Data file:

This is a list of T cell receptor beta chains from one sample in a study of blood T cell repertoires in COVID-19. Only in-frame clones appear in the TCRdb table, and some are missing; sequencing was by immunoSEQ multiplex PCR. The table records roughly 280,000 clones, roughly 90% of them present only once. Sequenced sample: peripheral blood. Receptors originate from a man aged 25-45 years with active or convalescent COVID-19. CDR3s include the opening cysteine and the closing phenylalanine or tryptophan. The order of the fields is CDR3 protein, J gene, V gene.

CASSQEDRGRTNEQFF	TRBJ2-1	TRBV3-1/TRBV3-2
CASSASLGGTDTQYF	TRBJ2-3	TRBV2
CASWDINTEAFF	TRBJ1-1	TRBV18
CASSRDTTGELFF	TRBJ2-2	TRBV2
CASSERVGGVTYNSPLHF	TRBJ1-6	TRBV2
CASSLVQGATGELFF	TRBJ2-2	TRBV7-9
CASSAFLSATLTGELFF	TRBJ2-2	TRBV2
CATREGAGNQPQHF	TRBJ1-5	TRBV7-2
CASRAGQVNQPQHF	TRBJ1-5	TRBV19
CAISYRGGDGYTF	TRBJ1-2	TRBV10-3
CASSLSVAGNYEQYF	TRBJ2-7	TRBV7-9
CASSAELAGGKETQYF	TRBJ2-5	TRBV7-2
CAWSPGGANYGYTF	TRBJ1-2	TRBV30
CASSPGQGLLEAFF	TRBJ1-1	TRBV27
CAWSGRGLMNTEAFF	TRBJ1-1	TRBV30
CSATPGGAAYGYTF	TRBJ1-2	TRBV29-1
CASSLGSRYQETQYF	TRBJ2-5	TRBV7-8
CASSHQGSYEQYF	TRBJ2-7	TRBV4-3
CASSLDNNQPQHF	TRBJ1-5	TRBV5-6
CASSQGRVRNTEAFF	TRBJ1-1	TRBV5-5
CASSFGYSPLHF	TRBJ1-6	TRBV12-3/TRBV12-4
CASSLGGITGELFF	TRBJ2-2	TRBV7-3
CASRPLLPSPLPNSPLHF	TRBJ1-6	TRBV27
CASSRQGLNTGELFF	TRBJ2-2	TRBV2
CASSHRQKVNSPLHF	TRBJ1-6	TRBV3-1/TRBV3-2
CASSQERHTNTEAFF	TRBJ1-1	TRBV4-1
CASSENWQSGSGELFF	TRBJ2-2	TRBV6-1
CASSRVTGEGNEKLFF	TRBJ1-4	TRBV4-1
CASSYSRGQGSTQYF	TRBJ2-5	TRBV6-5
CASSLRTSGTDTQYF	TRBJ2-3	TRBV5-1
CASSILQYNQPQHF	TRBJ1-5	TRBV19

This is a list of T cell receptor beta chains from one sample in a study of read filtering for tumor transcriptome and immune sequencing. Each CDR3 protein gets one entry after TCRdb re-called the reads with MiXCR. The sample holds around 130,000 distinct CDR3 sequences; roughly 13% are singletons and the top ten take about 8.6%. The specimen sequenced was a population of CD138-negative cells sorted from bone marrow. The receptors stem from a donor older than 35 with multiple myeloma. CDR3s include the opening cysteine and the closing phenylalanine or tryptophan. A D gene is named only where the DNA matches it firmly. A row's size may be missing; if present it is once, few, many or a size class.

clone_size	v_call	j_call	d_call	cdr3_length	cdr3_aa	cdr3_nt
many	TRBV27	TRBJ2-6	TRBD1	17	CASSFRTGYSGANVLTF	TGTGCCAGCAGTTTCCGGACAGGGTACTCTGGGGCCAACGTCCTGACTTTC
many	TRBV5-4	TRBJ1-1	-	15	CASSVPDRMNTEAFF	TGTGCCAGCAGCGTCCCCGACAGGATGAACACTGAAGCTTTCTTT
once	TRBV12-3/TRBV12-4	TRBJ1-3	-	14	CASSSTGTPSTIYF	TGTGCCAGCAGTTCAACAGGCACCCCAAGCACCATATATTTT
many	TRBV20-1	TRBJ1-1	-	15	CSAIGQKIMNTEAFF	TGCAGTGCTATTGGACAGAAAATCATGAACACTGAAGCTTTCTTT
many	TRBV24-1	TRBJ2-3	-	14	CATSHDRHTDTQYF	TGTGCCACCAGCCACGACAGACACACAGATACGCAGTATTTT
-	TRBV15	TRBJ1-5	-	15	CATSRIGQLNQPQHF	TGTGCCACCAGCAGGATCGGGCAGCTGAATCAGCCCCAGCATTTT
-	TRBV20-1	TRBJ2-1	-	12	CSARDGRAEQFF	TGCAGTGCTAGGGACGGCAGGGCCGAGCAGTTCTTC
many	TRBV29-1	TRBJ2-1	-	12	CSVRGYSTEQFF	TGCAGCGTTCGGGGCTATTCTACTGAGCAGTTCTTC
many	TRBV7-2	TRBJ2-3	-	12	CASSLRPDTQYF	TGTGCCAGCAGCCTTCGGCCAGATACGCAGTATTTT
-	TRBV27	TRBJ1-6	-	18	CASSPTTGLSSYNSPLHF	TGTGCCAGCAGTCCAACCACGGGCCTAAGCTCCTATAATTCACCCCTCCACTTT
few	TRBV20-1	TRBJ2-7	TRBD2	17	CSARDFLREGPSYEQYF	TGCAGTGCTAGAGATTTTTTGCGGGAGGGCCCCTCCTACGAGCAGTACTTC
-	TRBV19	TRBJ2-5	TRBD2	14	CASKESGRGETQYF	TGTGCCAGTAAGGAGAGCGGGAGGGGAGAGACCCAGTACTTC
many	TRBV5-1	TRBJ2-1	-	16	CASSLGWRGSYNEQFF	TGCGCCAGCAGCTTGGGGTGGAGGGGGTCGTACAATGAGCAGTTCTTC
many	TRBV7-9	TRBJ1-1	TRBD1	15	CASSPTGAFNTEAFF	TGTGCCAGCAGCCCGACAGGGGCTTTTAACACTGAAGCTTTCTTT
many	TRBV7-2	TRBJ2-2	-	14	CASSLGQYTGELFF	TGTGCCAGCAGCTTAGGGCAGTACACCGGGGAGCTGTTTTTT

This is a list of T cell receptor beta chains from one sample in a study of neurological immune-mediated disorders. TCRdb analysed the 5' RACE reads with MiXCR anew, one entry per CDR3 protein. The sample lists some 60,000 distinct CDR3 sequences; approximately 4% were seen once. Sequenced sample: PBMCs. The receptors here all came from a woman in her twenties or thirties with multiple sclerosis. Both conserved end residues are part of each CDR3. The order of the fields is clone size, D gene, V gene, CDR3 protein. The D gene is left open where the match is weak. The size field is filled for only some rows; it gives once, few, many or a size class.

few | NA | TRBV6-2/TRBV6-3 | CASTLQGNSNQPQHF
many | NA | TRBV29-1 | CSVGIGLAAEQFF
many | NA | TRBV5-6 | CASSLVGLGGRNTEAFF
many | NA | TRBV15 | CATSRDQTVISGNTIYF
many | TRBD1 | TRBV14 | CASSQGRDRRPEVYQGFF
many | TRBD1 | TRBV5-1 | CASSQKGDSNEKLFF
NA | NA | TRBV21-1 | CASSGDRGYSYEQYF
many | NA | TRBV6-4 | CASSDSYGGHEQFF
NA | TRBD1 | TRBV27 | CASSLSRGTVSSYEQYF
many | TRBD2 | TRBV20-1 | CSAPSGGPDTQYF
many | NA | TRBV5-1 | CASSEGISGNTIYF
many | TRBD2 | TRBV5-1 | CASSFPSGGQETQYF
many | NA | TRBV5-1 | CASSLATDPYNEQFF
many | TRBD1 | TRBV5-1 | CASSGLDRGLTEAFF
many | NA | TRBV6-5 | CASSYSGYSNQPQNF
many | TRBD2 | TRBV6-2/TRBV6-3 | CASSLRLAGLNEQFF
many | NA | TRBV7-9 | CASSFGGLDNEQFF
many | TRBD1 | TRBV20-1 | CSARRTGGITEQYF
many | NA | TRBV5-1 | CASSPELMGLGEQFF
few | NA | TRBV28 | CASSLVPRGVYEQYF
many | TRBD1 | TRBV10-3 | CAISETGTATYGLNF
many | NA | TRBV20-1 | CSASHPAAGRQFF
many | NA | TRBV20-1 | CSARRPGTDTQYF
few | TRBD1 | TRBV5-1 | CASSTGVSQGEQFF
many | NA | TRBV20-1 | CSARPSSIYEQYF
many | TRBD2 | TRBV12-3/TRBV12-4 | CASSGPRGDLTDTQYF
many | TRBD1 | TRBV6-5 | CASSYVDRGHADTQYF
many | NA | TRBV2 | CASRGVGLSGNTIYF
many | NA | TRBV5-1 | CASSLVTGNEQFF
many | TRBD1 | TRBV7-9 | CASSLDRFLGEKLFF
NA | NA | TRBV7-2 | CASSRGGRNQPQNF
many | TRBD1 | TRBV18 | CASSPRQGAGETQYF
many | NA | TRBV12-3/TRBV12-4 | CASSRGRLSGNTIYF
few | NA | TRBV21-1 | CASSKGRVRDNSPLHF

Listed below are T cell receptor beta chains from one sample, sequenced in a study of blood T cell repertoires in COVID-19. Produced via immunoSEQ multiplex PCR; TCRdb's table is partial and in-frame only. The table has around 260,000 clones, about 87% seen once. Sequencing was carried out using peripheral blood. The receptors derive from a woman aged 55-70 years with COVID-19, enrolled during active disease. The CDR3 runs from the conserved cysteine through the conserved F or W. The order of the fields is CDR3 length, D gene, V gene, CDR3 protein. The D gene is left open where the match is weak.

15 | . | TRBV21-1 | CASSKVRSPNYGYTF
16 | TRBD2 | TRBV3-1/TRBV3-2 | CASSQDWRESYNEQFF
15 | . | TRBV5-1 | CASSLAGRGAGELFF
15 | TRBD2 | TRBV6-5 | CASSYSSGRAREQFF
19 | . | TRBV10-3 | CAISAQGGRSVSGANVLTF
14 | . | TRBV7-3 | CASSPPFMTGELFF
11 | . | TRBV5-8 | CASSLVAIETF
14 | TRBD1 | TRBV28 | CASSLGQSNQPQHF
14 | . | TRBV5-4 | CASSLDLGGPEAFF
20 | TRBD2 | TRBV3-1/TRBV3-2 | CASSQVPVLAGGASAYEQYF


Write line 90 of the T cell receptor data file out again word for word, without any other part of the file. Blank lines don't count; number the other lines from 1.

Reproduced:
19 | . | TRBV10-3 | CAISAQGGRSVSGANVLTF